There are also potential ethical problems with Milgram's experiment, including that the volunteers were misinformed about the nature of the study. Milgram felt that this factor was the only way to get accurate results. Other potential issues include the fact that the volunteers may have been subjected to dangerous stress levels during the experiment. In addition, the fact that the volunteers were prompted to continue the experiment when they asked to leave may have violated the volunteers' right to leave a scientific study.

The Stanford Prison Experiment

The Stanford Prison Experiment was a landmark study in psychology conducted by social psychology professor Philip Zimbardo in 1971 at Stanford University and is one of the most famous psychology experiments of the 1900s. The study was designed to investigate the psychological effects of power dynamics and social roles in a simulated prison environment and is one the most controversial experiments in psychology.

Zimbardo recruited 24 male college students to participate in the study. The student participants were randomly assigned to two groups, either prisoners or guards. The participants were carefully screened for psychological and physical health before participating. The simulated prison was set up in the basement of the psychology department, with the cells, prison guards' quarters, and other facilities modeled on an actual prison.

The experiment was supposed to last for two weeks, but it was terminated after only six days due to the escalating abuse of power by the guards and the psychological distress experienced by the prisoners. The guards quickly became authoritarian and abusive, using physical punishment, psychological intimidation to exert their authority over the prisoners. The prisoners, in turn, became increasingly submissive and passive, often displaying signs of depression, anxiety, and helplessness.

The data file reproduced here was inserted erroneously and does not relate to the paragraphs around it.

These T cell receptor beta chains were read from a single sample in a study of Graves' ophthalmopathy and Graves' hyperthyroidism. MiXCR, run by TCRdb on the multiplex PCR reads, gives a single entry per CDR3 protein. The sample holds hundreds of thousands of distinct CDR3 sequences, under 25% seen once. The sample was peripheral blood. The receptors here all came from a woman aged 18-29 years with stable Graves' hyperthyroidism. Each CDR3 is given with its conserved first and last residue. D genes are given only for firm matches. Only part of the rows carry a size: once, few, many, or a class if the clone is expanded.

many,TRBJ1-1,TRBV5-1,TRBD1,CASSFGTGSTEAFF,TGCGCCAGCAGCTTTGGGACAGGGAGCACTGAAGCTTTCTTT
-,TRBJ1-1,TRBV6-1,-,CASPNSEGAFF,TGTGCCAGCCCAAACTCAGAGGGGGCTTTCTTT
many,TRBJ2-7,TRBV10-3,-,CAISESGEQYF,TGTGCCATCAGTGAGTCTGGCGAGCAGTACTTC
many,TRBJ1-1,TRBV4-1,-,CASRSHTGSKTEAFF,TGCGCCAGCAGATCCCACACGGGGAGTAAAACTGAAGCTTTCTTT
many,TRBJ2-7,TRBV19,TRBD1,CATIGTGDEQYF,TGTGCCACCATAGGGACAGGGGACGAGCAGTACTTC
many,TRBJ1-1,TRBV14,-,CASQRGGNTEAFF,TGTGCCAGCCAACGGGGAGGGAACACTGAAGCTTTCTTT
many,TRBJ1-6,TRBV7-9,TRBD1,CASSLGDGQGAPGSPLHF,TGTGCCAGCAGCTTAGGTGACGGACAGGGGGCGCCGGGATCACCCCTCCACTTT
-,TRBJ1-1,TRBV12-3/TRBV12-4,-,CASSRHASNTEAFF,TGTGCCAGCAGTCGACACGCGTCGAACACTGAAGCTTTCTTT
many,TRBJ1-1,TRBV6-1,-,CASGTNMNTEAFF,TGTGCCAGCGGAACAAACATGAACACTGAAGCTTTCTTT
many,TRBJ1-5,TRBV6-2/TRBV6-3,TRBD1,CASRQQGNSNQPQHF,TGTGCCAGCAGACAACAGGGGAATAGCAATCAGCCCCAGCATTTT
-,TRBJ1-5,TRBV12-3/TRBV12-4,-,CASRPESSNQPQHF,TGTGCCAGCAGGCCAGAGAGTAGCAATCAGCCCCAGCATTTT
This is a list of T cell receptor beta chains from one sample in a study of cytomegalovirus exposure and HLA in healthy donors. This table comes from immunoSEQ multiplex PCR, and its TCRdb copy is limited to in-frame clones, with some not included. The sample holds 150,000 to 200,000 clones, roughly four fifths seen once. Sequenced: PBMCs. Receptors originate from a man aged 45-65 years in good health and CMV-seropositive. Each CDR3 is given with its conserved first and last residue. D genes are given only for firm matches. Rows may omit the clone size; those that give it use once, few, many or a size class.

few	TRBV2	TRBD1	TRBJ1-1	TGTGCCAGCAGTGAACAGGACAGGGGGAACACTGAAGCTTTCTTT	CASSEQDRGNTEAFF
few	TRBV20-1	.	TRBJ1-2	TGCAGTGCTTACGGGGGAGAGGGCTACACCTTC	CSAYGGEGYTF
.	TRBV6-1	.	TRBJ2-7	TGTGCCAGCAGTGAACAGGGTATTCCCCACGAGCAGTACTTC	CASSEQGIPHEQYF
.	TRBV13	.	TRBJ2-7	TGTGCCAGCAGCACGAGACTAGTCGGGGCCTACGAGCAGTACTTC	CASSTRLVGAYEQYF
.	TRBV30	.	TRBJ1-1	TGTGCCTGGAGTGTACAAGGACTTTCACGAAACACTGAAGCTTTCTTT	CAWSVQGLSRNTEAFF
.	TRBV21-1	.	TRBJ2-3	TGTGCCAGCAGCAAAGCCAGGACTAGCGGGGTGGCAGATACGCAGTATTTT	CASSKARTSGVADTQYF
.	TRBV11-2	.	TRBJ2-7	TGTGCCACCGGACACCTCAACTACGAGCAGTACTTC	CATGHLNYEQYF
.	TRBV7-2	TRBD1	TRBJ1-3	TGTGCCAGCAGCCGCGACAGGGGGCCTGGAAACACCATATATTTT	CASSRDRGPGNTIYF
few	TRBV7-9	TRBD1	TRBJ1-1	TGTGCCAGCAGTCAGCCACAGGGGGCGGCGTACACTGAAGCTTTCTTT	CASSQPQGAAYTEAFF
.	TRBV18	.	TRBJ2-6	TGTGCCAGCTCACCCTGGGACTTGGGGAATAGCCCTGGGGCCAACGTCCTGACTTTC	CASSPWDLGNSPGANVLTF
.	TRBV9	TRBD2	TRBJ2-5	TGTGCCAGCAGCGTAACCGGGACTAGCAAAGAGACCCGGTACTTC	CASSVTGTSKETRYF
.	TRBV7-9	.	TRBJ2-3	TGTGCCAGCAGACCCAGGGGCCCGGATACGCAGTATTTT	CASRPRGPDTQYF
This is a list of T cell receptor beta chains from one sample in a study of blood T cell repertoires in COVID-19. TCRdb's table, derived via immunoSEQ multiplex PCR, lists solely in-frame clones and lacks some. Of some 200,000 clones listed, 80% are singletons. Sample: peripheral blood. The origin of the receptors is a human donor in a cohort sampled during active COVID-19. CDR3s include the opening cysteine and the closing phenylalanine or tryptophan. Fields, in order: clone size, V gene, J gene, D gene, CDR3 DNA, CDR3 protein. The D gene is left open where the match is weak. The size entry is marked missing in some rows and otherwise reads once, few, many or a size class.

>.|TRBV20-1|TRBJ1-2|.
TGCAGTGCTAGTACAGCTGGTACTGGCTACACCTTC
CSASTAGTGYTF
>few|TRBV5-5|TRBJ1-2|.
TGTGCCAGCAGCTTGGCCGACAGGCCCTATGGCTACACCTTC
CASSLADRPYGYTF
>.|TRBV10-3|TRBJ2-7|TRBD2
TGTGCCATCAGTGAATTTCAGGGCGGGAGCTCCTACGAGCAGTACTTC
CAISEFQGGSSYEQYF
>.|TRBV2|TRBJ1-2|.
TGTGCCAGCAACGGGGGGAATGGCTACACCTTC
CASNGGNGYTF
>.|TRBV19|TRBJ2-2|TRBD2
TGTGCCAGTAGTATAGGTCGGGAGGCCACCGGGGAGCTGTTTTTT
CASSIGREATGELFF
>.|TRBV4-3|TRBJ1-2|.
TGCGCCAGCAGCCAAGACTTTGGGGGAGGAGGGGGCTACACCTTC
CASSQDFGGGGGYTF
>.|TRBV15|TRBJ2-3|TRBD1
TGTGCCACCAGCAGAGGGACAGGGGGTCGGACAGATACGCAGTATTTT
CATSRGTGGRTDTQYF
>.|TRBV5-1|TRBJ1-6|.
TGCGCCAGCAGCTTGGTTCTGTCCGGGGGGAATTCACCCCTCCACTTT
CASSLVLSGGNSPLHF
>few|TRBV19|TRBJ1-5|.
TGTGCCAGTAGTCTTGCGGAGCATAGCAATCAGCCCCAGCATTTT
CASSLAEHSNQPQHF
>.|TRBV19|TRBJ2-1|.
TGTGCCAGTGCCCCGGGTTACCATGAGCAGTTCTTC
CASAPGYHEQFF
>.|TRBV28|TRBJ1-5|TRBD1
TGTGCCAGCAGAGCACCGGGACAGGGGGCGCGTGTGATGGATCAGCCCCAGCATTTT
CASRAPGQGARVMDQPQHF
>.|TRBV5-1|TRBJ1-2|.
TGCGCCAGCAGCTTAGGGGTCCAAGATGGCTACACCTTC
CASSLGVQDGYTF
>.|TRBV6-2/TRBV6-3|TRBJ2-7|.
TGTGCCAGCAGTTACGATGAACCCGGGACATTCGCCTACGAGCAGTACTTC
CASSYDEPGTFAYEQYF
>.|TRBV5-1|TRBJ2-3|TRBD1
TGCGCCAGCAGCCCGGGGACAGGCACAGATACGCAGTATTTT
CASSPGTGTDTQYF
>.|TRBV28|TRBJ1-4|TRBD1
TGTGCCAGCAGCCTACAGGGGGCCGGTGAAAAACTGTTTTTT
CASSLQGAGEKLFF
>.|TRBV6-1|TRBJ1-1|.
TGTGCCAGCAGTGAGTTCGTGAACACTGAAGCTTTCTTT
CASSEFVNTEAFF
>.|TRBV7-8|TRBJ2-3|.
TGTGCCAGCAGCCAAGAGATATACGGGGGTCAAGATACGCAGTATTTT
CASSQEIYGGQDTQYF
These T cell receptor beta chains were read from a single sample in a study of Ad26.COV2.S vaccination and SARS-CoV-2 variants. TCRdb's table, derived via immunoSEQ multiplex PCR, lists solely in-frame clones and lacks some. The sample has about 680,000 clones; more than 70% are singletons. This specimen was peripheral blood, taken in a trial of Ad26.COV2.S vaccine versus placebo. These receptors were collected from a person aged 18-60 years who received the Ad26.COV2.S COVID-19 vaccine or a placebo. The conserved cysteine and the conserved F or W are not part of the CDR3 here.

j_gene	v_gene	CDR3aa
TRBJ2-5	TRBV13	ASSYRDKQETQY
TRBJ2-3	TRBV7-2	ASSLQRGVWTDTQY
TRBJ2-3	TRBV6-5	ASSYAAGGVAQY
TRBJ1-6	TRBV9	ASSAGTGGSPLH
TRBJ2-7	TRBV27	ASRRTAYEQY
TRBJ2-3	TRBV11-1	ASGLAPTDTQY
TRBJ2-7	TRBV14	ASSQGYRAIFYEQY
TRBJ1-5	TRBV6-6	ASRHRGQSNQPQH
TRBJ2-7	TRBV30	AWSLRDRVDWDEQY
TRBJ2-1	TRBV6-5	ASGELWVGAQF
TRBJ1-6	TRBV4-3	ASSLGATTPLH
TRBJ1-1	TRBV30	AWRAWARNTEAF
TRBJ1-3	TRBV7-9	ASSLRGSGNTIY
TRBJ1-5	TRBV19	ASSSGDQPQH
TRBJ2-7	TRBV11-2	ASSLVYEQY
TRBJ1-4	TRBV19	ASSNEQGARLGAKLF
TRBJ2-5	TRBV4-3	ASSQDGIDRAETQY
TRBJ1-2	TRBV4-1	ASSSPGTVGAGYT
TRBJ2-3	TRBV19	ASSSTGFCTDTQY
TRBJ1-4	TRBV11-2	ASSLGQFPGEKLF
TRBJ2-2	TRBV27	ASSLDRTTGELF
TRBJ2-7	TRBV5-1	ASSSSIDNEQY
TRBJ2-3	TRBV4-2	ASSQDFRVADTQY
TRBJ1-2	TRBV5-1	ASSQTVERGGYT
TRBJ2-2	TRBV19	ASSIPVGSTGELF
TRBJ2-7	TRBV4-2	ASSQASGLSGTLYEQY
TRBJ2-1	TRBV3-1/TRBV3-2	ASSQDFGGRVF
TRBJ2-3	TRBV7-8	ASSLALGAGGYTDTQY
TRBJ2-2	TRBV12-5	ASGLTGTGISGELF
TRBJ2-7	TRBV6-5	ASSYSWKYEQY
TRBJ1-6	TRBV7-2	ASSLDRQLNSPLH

The Stanford Prison Experiment is considered controversial for a number of reasons. Critics argue that the study was unethical and that the human subjects were subjected to undue stress and harm. Additionally, some psychologists have questioned the validity of the study, arguing that it lacked scientific rigor and was too heavily influenced by Zimbardo's own biases and expectations. The study remains a landmark in the history of the psychology of cognitive dissonance and continues to inspire further research into the psychology of power and social roles.

Little Albert Experiment 

The Little Albert experiment was a controversial study conducted by John B. Watson and his graduate student, Rosalie Rayner, in 1920. Watson and Rayner wanted to learn more about healthy childhood development and emotional development. The study used classical conditioning and aimed to investigate whether a conditioned emotional response could be established in a human infant.

Little Albert was an 11-month-old baby who was selected as the subject of the study. Initially, Albert was presented with various stimuli, including a white rat, a rabbit, a dog, and a monkey. Albert showed no fear or anxiety towards any of these stimuli.

In the second phase of the experiment, Watson and Rayner paired the presentation of the white rat with a loud noise, creating a conditioned response of fear in the infant. After a few pairings, Albert began to show fear and distress when presented with the rat alone, as well as the physical appearance of other white, furry objects. This fear response was then generalized to other stimuli, including a Santa Claus mask, a fur coat, and a white laboratory rat.

The Little Albert experiment has been criticized for ethical reasons. Many psychologists argue that the study was unethical because it caused unnecessary psychological harm to the infant. Moreover, the study's scientific validity has been questioned because the experiment lacked controls, and the results were not systematically measured.

Bobo Doll Experiment